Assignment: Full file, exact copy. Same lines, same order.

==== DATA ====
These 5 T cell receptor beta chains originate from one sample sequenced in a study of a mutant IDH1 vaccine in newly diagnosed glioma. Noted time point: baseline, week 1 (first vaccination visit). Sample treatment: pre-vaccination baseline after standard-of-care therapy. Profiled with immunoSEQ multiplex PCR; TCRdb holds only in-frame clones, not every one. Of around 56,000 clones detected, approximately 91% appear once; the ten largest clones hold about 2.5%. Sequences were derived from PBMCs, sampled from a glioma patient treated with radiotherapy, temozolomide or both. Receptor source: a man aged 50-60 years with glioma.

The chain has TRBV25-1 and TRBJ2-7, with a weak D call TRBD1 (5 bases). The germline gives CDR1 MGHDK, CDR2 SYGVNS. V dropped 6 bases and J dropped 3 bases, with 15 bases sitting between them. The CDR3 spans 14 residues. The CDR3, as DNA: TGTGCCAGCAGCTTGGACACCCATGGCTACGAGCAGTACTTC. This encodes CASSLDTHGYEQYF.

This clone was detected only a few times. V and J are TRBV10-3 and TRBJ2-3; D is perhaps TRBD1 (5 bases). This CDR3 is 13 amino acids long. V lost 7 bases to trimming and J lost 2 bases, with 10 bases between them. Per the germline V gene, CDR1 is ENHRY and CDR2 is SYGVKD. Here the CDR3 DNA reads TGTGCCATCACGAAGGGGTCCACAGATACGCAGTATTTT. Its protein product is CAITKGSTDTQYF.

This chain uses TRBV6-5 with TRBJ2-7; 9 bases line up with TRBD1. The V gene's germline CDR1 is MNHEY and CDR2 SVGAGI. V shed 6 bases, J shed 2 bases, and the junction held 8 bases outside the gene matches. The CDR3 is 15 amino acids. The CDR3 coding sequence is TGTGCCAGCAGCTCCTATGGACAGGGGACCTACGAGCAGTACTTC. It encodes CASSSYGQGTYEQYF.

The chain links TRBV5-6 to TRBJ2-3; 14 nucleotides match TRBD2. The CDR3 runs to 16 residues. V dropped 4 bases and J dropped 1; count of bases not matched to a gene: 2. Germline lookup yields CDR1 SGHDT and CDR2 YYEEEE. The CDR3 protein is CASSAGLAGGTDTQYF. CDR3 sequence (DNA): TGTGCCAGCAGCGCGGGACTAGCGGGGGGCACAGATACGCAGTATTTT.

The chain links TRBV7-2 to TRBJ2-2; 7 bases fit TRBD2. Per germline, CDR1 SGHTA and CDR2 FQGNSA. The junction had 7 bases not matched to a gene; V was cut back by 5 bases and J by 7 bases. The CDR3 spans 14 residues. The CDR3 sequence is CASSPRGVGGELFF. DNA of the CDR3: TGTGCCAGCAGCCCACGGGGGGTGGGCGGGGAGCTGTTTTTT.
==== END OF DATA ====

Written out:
These 5 T cell receptor beta chains originate from one sample sequenced in a study of a mutant IDH1 vaccine in newly diagnosed glioma. Noted time point: baseline, week 1 (first vaccination visit). Sample treatment: pre-vaccination baseline after standard-of-care therapy. Profiled with immunoSEQ multiplex PCR; TCRdb holds only in-frame clones, not every one. Of around 56,000 clones detected, approximately 91% appear once; the ten largest clones hold about 2.5%. Sequences were derived from PBMCs, sampled from a glioma patient treated with radiotherapy, temozolomide or both. Receptor source: a man aged 50-60 years with glioma.

The chain has TRBV25-1 and TRBJ2-7, with a weak D call TRBD1 (5 bases). The germline gives CDR1 MGHDK, CDR2 SYGVNS. V dropped 6 bases and J dropped 3 bases, with 15 bases sitting between them. The CDR3 spans 14 residues. The CDR3, as DNA: TGTGCCAGCAGCTTGGACACCCATGGCTACGAGCAGTACTTC. This encodes CASSLDTHGYEQYF.

This clone was detected only a few times. V and J are TRBV10-3 and TRBJ2-3; D is perhaps TRBD1 (5 bases). This CDR3 is 13 amino acids long. V lost 7 bases to trimming and J lost 2 bases, with 10 bases between them. Per the germline V gene, CDR1 is ENHRY and CDR2 is SYGVKD. Here the CDR3 DNA reads TGTGCCATCACGAAGGGGTCCACAGATACGCAGTATTTT. Its protein product is CAITKGSTDTQYF.

This chain uses TRBV6-5 with TRBJ2-7; 9 bases line up with TRBD1. The V gene's germline CDR1 is MNHEY and CDR2 SVGAGI. V shed 6 bases, J shed 2 bases, and the junction held 8 bases outside the gene matches. The CDR3 is 15 amino acids. The CDR3 coding sequence is TGTGCCAGCAGCTCCTATGGACAGGGGACCTACGAGCAGTACTTC. It encodes CASSSYGQGTYEQYF.

The chain links TRBV5-6 to TRBJ2-3; 14 nucleotides match TRBD2. The CDR3 runs to 16 residues. V dropped 4 bases and J dropped 1; count of bases not matched to a gene: 2. Germline lookup yields CDR1 SGHDT and CDR2 YYEEEE. The CDR3 protein is CASSAGLAGGTDTQYF. CDR3 sequence (DNA): TGTGCCAGCAGCGCGGGACTAGCGGGGGGCACAGATACGCAGTATTTT.

The chain links TRBV7-2 to TRBJ2-2; 7 bases fit TRBD2. Per germline, CDR1 SGHTA and CDR2 FQGNSA. The junction had 7 bases not matched to a gene; V was cut back by 5 bases and J by 7 bases. The CDR3 spans 14 residues. The CDR3 sequence is CASSPRGVGGELFF. DNA of the CDR3: TGTGCCAGCAGCCCACGGGGGGTGGGCGGGGAGCTGTTTTTT.